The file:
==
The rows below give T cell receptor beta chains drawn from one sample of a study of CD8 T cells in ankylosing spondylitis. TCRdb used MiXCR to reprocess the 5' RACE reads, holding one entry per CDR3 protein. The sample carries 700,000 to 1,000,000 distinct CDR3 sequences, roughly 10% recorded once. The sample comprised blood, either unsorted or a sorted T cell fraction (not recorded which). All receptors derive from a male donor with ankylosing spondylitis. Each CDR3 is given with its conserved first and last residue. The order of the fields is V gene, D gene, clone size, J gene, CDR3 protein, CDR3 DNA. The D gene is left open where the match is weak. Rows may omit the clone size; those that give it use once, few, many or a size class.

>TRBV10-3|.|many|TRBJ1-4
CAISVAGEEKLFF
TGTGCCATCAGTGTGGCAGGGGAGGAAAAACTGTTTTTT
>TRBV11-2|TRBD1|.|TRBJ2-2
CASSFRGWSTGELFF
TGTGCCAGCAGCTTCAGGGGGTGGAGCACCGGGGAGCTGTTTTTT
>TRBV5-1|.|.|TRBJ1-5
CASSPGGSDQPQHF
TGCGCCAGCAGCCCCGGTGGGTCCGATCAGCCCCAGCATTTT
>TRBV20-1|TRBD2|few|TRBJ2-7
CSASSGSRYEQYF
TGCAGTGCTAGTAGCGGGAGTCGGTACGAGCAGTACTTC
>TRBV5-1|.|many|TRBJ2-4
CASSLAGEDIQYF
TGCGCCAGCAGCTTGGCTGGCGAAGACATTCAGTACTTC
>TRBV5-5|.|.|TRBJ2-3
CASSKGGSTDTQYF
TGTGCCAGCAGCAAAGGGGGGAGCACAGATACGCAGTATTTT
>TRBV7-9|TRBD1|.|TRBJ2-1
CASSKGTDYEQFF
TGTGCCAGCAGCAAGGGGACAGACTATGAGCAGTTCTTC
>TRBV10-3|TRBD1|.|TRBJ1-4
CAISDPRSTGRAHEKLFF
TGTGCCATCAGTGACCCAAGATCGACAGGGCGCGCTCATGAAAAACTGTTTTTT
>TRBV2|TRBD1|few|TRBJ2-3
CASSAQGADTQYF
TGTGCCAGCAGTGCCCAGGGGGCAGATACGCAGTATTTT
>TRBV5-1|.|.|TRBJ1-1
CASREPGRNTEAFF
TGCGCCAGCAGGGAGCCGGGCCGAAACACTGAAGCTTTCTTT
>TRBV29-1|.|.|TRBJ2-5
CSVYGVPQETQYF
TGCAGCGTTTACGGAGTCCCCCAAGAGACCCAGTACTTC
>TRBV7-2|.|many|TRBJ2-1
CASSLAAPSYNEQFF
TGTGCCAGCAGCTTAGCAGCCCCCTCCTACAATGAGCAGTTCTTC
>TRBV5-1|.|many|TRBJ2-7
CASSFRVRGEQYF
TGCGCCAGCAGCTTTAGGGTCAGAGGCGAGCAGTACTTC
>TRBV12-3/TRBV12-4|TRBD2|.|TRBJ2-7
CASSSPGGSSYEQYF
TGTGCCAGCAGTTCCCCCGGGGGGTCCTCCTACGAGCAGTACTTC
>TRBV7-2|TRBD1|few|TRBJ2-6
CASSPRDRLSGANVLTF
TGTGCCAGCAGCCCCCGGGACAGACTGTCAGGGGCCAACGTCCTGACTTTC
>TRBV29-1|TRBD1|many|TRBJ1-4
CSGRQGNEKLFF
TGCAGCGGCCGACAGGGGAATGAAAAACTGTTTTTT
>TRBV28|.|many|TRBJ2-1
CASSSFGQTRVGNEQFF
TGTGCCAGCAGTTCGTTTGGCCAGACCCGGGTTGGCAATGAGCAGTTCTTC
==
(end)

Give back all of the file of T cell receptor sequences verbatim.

The rows below give T cell receptor beta chains drawn from one sample of a study of CD8 T cells in ankylosing spondylitis. TCRdb used MiXCR to reprocess the 5' RACE reads, holding one entry per CDR3 protein. The sample carries 700,000 to 1,000,000 distinct CDR3 sequences, roughly 10% recorded once. The sample comprised blood, either unsorted or a sorted T cell fraction (not recorded which). All receptors derive from a male donor with ankylosing spondylitis. Each CDR3 is given with its conserved first and last residue. The order of the fields is V gene, D gene, clone size, J gene, CDR3 protein, CDR3 DNA. The D gene is left open where the match is weak. Rows may omit the clone size; those that give it use once, few, many or a size class.

>TRBV10-3|.|many|TRBJ1-4
CAISVAGEEKLFF
TGTGCCATCAGTGTGGCAGGGGAGGAAAAACTGTTTTTT
>TRBV11-2|TRBD1|.|TRBJ2-2
CASSFRGWSTGELFF
TGTGCCAGCAGCTTCAGGGGGTGGAGCACCGGGGAGCTGTTTTTT
>TRBV5-1|.|.|TRBJ1-5
CASSPGGSDQPQHF
TGCGCCAGCAGCCCCGGTGGGTCCGATCAGCCCCAGCATTTT
>TRBV20-1|TRBD2|few|TRBJ2-7
CSASSGSRYEQYF
TGCAGTGCTAGTAGCGGGAGTCGGTACGAGCAGTACTTC
>TRBV5-1|.|many|TRBJ2-4
CASSLAGEDIQYF
TGCGCCAGCAGCTTGGCTGGCGAAGACATTCAGTACTTC
>TRBV5-5|.|.|TRBJ2-3
CASSKGGSTDTQYF
TGTGCCAGCAGCAAAGGGGGGAGCACAGATACGCAGTATTTT
>TRBV7-9|TRBD1|.|TRBJ2-1
CASSKGTDYEQFF
TGTGCCAGCAGCAAGGGGACAGACTATGAGCAGTTCTTC
>TRBV10-3|TRBD1|.|TRBJ1-4
CAISDPRSTGRAHEKLFF
TGTGCCATCAGTGACCCAAGATCGACAGGGCGCGCTCATGAAAAACTGTTTTTT
>TRBV2|TRBD1|few|TRBJ2-3
CASSAQGADTQYF
TGTGCCAGCAGTGCCCAGGGGGCAGATACGCAGTATTTT
>TRBV5-1|.|.|TRBJ1-1
CASREPGRNTEAFF
TGCGCCAGCAGGGAGCCGGGCCGAAACACTGAAGCTTTCTTT
>TRBV29-1|.|.|TRBJ2-5
CSVYGVPQETQYF
TGCAGCGTTTACGGAGTCCCCCAAGAGACCCAGTACTTC
>TRBV7-2|.|many|TRBJ2-1
CASSLAAPSYNEQFF
TGTGCCAGCAGCTTAGCAGCCCCCTCCTACAATGAGCAGTTCTTC
>TRBV5-1|.|many|TRBJ2-7
CASSFRVRGEQYF
TGCGCCAGCAGCTTTAGGGTCAGAGGCGAGCAGTACTTC
>TRBV12-3/TRBV12-4|TRBD2|.|TRBJ2-7
CASSSPGGSSYEQYF
TGTGCCAGCAGTTCCCCCGGGGGGTCCTCCTACGAGCAGTACTTC
>TRBV7-2|TRBD1|few|TRBJ2-6
CASSPRDRLSGANVLTF
TGTGCCAGCAGCCCCCGGGACAGACTGTCAGGGGCCAACGTCCTGACTTTC
>TRBV29-1|TRBD1|many|TRBJ1-4
CSGRQGNEKLFF
TGCAGCGGCCGACAGGGGAATGAAAAACTGTTTTTT
>TRBV28|.|many|TRBJ2-1
CASSSFGQTRVGNEQFF
TGTGCCAGCAGTTCGTTTGGCCAGACCCGGGTTGGCAATGAGCAGTTCTTC